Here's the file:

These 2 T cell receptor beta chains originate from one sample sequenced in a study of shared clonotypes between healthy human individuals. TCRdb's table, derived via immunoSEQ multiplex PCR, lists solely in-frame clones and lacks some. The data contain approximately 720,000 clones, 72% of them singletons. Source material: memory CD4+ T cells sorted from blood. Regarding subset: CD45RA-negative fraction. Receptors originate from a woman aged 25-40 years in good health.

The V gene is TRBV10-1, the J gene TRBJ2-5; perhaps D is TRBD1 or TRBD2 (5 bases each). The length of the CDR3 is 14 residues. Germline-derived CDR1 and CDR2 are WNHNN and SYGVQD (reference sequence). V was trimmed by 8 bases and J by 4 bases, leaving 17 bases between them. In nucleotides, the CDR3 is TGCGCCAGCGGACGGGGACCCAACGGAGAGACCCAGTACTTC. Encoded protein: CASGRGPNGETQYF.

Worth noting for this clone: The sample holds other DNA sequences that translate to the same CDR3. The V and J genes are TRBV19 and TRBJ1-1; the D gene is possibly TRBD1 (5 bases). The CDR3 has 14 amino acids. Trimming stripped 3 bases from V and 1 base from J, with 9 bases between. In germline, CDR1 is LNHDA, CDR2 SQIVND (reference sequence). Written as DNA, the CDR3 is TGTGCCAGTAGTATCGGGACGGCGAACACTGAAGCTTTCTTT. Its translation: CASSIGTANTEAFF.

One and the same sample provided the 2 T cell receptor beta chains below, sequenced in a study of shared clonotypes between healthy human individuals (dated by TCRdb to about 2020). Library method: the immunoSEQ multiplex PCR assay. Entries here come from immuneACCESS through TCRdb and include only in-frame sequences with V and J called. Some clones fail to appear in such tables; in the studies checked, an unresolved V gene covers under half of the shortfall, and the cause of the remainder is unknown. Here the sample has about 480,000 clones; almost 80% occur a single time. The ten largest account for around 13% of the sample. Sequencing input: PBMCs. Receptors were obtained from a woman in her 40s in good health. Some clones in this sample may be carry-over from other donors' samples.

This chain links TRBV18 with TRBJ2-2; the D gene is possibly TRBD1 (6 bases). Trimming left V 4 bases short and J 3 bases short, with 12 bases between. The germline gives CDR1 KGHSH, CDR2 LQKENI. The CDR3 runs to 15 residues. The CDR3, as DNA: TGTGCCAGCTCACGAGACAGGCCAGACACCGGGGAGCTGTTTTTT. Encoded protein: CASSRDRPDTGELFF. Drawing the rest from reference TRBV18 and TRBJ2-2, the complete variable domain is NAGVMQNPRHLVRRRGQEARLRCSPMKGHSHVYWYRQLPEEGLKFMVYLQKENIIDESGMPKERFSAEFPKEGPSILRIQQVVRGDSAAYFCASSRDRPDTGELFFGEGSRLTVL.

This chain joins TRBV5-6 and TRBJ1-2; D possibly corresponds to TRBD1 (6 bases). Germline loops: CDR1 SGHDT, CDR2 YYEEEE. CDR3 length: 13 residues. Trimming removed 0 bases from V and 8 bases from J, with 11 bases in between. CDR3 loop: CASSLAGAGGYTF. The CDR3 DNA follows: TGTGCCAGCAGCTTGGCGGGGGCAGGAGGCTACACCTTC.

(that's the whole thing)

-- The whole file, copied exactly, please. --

These 2 T cell receptor beta chains originate from one sample sequenced in a study of shared clonotypes between healthy human individuals. TCRdb's table, derived via immunoSEQ multiplex PCR, lists solely in-frame clones and lacks some. The data contain approximately 720,000 clones, 72% of them singletons. Source material: memory CD4+ T cells sorted from blood. Regarding subset: CD45RA-negative fraction. Receptors originate from a woman aged 25-40 years in good health.

The V gene is TRBV10-1, the J gene TRBJ2-5; perhaps D is TRBD1 or TRBD2 (5 bases each). The length of the CDR3 is 14 residues. Germline-derived CDR1 and CDR2 are WNHNN and SYGVQD (reference sequence). V was trimmed by 8 bases and J by 4 bases, leaving 17 bases between them. In nucleotides, the CDR3 is TGCGCCAGCGGACGGGGACCCAACGGAGAGACCCAGTACTTC. Encoded protein: CASGRGPNGETQYF.

Worth noting for this clone: The sample holds other DNA sequences that translate to the same CDR3. The V and J genes are TRBV19 and TRBJ1-1; the D gene is possibly TRBD1 (5 bases). The CDR3 has 14 amino acids. Trimming stripped 3 bases from V and 1 base from J, with 9 bases between. In germline, CDR1 is LNHDA, CDR2 SQIVND (reference sequence). Written as DNA, the CDR3 is TGTGCCAGTAGTATCGGGACGGCGAACACTGAAGCTTTCTTT. Its translation: CASSIGTANTEAFF.

One and the same sample provided the 2 T cell receptor beta chains below, sequenced in a study of shared clonotypes between healthy human individuals (dated by TCRdb to about 2020). Library method: the immunoSEQ multiplex PCR assay. Entries here come from immuneACCESS through TCRdb and include only in-frame sequences with V and J called. Some clones fail to appear in such tables; in the studies checked, an unresolved V gene covers under half of the shortfall, and the cause of the remainder is unknown. Here the sample has about 480,000 clones; almost 80% occur a single time. The ten largest account for around 13% of the sample. Sequencing input: PBMCs. Receptors were obtained from a woman in her 40s in good health. Some clones in this sample may be carry-over from other donors' samples.

This chain links TRBV18 with TRBJ2-2; the D gene is possibly TRBD1 (6 bases). Trimming left V 4 bases short and J 3 bases short, with 12 bases between. The germline gives CDR1 KGHSH, CDR2 LQKENI. The CDR3 runs to 15 residues. The CDR3, as DNA: TGTGCCAGCTCACGAGACAGGCCAGACACCGGGGAGCTGTTTTTT. Encoded protein: CASSRDRPDTGELFF. Drawing the rest from reference TRBV18 and TRBJ2-2, the complete variable domain is NAGVMQNPRHLVRRRGQEARLRCSPMKGHSHVYWYRQLPEEGLKFMVYLQKENIIDESGMPKERFSAEFPKEGPSILRIQQVVRGDSAAYFCASSRDRPDTGELFFGEGSRLTVL.

This chain joins TRBV5-6 and TRBJ1-2; D possibly corresponds to TRBD1 (6 bases). Germline loops: CDR1 SGHDT, CDR2 YYEEEE. CDR3 length: 13 residues. Trimming removed 0 bases from V and 8 bases from J, with 11 bases in between. CDR3 loop: CASSLAGAGGYTF. The CDR3 DNA follows: TGTGCCAGCAGCTTGGCGGGGGCAGGAGGCTACACCTTC.